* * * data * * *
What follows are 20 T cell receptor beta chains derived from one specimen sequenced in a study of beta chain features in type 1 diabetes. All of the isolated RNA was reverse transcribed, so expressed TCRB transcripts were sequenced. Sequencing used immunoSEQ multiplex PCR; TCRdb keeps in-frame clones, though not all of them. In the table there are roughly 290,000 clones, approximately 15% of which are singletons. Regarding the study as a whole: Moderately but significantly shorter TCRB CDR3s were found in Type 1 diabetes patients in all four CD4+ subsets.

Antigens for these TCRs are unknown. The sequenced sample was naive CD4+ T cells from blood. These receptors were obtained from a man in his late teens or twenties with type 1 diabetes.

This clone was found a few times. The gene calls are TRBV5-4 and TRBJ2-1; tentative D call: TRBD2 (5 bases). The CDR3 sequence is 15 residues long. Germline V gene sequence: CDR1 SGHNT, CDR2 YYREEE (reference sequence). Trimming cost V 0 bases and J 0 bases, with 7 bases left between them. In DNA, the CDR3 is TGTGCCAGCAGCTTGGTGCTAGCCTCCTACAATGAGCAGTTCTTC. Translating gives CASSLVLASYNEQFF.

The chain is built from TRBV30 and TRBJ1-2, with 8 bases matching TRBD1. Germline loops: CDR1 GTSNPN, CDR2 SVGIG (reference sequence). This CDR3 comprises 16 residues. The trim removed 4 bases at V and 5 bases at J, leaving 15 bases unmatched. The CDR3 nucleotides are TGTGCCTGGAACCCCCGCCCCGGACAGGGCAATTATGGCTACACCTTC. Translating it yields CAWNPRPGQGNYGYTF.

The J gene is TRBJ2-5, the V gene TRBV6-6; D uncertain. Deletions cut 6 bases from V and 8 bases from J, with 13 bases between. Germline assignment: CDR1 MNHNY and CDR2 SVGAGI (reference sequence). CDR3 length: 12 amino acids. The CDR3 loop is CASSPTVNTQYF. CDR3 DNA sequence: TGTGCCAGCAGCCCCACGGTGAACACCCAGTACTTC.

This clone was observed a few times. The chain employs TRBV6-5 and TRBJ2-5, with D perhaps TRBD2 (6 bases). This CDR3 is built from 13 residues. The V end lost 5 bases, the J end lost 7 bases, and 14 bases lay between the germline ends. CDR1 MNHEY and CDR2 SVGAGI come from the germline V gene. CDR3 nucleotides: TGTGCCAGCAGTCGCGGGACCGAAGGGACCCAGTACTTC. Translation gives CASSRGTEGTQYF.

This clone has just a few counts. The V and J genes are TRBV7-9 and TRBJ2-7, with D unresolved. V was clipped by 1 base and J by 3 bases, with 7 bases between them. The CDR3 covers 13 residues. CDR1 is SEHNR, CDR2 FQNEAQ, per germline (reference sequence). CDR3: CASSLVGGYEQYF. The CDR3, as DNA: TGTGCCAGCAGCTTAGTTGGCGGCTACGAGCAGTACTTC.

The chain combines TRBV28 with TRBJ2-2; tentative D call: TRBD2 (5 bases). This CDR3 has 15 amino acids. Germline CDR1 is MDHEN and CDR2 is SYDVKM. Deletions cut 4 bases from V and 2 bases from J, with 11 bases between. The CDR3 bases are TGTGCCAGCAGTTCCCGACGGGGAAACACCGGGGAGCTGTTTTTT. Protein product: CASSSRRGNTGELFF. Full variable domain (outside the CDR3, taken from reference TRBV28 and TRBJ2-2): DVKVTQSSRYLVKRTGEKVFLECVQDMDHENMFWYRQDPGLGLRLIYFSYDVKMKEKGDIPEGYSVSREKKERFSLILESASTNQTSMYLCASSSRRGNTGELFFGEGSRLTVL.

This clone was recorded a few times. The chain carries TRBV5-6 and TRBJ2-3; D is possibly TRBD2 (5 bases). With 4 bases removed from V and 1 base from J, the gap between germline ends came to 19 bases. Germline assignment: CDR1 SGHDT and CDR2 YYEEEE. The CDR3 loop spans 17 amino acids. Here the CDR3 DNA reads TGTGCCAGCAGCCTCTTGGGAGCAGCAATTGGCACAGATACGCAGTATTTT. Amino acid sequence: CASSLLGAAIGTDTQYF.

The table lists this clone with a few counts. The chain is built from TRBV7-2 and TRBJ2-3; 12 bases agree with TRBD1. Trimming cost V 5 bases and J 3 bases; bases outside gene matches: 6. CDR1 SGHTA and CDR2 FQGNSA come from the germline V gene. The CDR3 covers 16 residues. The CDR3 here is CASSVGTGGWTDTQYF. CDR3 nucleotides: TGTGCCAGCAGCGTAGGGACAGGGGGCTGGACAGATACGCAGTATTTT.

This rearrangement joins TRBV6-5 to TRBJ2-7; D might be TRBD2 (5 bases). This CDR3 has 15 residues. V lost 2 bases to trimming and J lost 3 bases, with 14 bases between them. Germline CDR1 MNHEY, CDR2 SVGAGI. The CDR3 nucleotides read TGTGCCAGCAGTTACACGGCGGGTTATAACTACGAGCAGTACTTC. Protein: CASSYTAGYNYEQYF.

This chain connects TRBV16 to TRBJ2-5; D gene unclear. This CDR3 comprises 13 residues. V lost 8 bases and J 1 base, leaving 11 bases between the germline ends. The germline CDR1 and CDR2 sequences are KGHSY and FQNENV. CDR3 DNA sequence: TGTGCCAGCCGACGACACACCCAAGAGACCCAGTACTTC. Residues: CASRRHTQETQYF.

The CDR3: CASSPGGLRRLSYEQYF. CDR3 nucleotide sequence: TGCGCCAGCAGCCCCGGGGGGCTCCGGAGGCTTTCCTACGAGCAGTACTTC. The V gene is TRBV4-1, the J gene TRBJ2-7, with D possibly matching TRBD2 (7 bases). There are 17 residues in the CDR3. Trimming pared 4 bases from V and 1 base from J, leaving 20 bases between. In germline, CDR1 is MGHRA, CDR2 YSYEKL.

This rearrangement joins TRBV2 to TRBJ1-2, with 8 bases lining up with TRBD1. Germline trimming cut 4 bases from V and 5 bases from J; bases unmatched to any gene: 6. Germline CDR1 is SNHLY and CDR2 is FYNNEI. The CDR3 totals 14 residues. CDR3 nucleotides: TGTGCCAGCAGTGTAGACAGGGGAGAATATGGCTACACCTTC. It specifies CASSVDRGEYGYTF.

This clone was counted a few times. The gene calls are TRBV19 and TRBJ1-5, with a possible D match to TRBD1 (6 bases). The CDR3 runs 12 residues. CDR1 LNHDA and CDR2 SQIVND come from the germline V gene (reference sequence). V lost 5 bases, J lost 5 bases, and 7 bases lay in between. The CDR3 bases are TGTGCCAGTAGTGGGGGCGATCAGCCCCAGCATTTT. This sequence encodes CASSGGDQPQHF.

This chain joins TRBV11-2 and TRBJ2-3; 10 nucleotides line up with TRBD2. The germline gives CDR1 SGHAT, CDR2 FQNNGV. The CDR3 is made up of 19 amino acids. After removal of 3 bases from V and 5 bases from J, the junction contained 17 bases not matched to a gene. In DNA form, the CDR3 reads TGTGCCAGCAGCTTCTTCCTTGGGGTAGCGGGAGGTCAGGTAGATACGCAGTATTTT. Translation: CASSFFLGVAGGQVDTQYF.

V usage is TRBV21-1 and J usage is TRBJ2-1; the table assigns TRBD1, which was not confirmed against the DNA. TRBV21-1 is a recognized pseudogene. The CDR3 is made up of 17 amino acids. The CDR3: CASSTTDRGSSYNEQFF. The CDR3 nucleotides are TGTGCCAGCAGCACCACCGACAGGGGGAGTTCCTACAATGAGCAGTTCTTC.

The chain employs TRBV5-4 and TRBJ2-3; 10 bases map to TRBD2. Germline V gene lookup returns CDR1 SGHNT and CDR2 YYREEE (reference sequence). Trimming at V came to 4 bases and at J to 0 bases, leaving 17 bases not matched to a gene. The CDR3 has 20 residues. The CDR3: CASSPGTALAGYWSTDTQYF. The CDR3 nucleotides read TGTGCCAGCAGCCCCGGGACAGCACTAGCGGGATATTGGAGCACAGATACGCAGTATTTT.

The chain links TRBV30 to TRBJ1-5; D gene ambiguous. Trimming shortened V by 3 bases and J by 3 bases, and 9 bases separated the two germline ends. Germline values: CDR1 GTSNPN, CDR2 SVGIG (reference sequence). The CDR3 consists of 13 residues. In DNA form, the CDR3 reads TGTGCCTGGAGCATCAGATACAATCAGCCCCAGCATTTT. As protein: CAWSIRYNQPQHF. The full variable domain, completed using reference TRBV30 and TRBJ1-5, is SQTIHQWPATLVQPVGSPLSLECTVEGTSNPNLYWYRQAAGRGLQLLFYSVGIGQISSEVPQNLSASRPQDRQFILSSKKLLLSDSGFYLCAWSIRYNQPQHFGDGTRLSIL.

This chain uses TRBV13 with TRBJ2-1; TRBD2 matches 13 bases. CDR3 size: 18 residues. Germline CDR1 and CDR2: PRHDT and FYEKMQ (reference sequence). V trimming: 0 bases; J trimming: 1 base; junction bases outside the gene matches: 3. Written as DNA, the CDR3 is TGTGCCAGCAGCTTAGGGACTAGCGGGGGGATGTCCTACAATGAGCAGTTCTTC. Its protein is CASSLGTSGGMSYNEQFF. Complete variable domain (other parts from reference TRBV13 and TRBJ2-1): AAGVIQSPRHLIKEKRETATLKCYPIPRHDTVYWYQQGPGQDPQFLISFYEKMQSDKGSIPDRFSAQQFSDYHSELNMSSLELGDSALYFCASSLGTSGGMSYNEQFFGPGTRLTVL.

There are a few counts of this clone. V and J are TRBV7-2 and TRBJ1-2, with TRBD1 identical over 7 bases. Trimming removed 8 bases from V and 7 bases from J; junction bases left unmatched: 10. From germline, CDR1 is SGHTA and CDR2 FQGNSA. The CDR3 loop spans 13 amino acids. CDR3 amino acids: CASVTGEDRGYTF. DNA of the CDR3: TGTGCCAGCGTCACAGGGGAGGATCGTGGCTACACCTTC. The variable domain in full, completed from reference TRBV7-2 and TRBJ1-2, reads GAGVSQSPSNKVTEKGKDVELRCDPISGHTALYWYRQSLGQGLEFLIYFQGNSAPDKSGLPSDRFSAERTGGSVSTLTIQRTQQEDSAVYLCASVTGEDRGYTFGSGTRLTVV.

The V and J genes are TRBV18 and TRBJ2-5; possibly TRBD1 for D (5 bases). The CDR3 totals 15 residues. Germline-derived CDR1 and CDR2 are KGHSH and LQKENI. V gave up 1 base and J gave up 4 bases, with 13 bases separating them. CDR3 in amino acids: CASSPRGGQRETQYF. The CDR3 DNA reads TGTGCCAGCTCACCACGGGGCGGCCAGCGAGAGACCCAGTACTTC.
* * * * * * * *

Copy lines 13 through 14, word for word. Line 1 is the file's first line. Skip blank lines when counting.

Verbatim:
The CDR3: CASSPGGLRRLSYEQYF. CDR3 nucleotide sequence: TGCGCCAGCAGCCCCGGGGGGCTCCGGAGGCTTTCCTACGAGCAGTACTTC. The V gene is TRBV4-1, the J gene TRBJ2-7, with D possibly matching TRBD2 (7 bases). There are 17 residues in the CDR3. Trimming pared 4 bases from V and 1 base from J, leaving 20 bases between. In germline, CDR1 is MGHRA, CDR2 YSYEKL.

This rearrangement joins TRBV2 to TRBJ1-2, with 8 bases lining up with TRBD1. Germline trimming cut 4 bases from V and 5 bases from J; bases unmatched to any gene: 6. Germline CDR1 is SNHLY and CDR2 is FYNNEI. The CDR3 totals 14 residues. CDR3 nucleotides: TGTGCCAGCAGTGTAGACAGGGGAGAATATGGCTACACCTTC. It specifies CASSVDRGEYGYTF.